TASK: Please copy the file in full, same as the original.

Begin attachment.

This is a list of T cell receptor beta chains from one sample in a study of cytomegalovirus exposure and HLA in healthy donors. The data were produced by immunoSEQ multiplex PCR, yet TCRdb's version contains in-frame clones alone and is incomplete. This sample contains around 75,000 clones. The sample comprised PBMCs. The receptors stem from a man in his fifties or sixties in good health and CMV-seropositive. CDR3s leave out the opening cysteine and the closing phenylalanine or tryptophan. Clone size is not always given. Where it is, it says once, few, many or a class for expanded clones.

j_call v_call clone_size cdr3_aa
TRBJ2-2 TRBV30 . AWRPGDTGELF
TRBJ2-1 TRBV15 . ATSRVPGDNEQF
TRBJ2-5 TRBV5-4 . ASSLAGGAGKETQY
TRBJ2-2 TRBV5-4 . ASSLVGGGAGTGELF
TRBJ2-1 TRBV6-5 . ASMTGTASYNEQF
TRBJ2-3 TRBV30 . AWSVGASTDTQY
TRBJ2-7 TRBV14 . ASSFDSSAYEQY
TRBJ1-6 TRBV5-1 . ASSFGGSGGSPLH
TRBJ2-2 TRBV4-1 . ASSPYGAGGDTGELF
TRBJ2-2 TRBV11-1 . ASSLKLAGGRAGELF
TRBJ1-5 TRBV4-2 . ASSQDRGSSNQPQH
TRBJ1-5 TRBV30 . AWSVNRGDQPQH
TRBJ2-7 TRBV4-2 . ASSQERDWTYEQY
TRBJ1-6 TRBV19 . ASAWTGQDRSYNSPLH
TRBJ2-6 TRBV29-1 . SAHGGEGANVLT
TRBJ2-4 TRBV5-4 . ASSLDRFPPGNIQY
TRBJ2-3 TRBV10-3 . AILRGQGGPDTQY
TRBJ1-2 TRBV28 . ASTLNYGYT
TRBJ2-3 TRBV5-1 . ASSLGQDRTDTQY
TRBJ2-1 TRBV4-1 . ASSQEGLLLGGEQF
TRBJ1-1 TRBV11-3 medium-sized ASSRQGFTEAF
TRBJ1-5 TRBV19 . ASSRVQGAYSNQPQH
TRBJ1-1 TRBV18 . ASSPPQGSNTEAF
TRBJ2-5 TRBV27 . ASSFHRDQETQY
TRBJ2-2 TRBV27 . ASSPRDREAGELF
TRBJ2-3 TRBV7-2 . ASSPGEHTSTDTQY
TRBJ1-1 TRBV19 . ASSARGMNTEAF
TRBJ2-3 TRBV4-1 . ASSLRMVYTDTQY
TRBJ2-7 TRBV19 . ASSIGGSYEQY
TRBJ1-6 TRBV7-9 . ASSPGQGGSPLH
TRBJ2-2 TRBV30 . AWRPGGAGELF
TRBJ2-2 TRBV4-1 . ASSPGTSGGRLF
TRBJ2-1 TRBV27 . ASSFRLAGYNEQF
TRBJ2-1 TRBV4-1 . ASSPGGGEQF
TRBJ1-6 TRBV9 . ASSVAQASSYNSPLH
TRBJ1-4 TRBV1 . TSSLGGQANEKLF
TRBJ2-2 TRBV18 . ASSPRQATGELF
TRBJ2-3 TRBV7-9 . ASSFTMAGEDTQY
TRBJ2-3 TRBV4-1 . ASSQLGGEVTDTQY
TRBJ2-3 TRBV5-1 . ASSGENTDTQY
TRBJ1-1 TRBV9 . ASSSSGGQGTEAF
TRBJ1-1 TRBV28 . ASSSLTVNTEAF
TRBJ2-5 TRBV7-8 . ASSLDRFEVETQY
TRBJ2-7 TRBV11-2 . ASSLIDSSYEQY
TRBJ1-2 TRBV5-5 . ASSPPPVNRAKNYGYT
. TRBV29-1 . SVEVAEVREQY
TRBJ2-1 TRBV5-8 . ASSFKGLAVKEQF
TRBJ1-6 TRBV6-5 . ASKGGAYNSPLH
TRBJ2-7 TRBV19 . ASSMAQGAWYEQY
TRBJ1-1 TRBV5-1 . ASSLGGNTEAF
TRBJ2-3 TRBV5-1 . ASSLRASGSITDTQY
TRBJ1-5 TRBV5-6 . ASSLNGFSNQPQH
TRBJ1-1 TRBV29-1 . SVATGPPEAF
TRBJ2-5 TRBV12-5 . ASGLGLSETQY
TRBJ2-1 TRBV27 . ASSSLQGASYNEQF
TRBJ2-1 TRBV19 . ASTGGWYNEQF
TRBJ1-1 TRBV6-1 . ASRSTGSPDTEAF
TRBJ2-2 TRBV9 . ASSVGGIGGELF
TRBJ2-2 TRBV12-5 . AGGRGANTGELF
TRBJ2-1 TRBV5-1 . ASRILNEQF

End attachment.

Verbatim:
This is a list of T cell receptor beta chains from one sample in a study of cytomegalovirus exposure and HLA in healthy donors. The data were produced by immunoSEQ multiplex PCR, yet TCRdb's version contains in-frame clones alone and is incomplete. This sample contains around 75,000 clones. The sample comprised PBMCs. The receptors stem from a man in his fifties or sixties in good health and CMV-seropositive. CDR3s leave out the opening cysteine and the closing phenylalanine or tryptophan. Clone size is not always given. Where it is, it says once, few, many or a class for expanded clones.

j_call v_call clone_size cdr3_aa
TRBJ2-2 TRBV30 . AWRPGDTGELF
TRBJ2-1 TRBV15 . ATSRVPGDNEQF
TRBJ2-5 TRBV5-4 . ASSLAGGAGKETQY
TRBJ2-2 TRBV5-4 . ASSLVGGGAGTGELF
TRBJ2-1 TRBV6-5 . ASMTGTASYNEQF
TRBJ2-3 TRBV30 . AWSVGASTDTQY
TRBJ2-7 TRBV14 . ASSFDSSAYEQY
TRBJ1-6 TRBV5-1 . ASSFGGSGGSPLH
TRBJ2-2 TRBV4-1 . ASSPYGAGGDTGELF
TRBJ2-2 TRBV11-1 . ASSLKLAGGRAGELF
TRBJ1-5 TRBV4-2 . ASSQDRGSSNQPQH
TRBJ1-5 TRBV30 . AWSVNRGDQPQH
TRBJ2-7 TRBV4-2 . ASSQERDWTYEQY
TRBJ1-6 TRBV19 . ASAWTGQDRSYNSPLH
TRBJ2-6 TRBV29-1 . SAHGGEGANVLT
TRBJ2-4 TRBV5-4 . ASSLDRFPPGNIQY
TRBJ2-3 TRBV10-3 . AILRGQGGPDTQY
TRBJ1-2 TRBV28 . ASTLNYGYT
TRBJ2-3 TRBV5-1 . ASSLGQDRTDTQY
TRBJ2-1 TRBV4-1 . ASSQEGLLLGGEQF
TRBJ1-1 TRBV11-3 medium-sized ASSRQGFTEAF
TRBJ1-5 TRBV19 . ASSRVQGAYSNQPQH
TRBJ1-1 TRBV18 . ASSPPQGSNTEAF
TRBJ2-5 TRBV27 . ASSFHRDQETQY
TRBJ2-2 TRBV27 . ASSPRDREAGELF
TRBJ2-3 TRBV7-2 . ASSPGEHTSTDTQY
TRBJ1-1 TRBV19 . ASSARGMNTEAF
TRBJ2-3 TRBV4-1 . ASSLRMVYTDTQY
TRBJ2-7 TRBV19 . ASSIGGSYEQY
TRBJ1-6 TRBV7-9 . ASSPGQGGSPLH
TRBJ2-2 TRBV30 . AWRPGGAGELF
TRBJ2-2 TRBV4-1 . ASSPGTSGGRLF
TRBJ2-1 TRBV27 . ASSFRLAGYNEQF
TRBJ2-1 TRBV4-1 . ASSPGGGEQF
TRBJ1-6 TRBV9 . ASSVAQASSYNSPLH
TRBJ1-4 TRBV1 . TSSLGGQANEKLF
TRBJ2-2 TRBV18 . ASSPRQATGELF
TRBJ2-3 TRBV7-9 . ASSFTMAGEDTQY
TRBJ2-3 TRBV4-1 . ASSQLGGEVTDTQY
TRBJ2-3 TRBV5-1 . ASSGENTDTQY
TRBJ1-1 TRBV9 . ASSSSGGQGTEAF
TRBJ1-1 TRBV28 . ASSSLTVNTEAF
TRBJ2-5 TRBV7-8 . ASSLDRFEVETQY
TRBJ2-7 TRBV11-2 . ASSLIDSSYEQY
TRBJ1-2 TRBV5-5 . ASSPPPVNRAKNYGYT
. TRBV29-1 . SVEVAEVREQY
TRBJ2-1 TRBV5-8 . ASSFKGLAVKEQF
TRBJ1-6 TRBV6-5 . ASKGGAYNSPLH
TRBJ2-7 TRBV19 . ASSMAQGAWYEQY
TRBJ1-1 TRBV5-1 . ASSLGGNTEAF
TRBJ2-3 TRBV5-1 . ASSLRASGSITDTQY
TRBJ1-5 TRBV5-6 . ASSLNGFSNQPQH
TRBJ1-1 TRBV29-1 . SVATGPPEAF
TRBJ2-5 TRBV12-5 . ASGLGLSETQY
TRBJ2-1 TRBV27 . ASSSLQGASYNEQF
TRBJ2-1 TRBV19 . ASTGGWYNEQF
TRBJ1-1 TRBV6-1 . ASRSTGSPDTEAF
TRBJ2-2 TRBV9 . ASSVGGIGGELF
TRBJ2-2 TRBV12-5 . AGGRGANTGELF
TRBJ2-1 TRBV5-1 . ASRILNEQF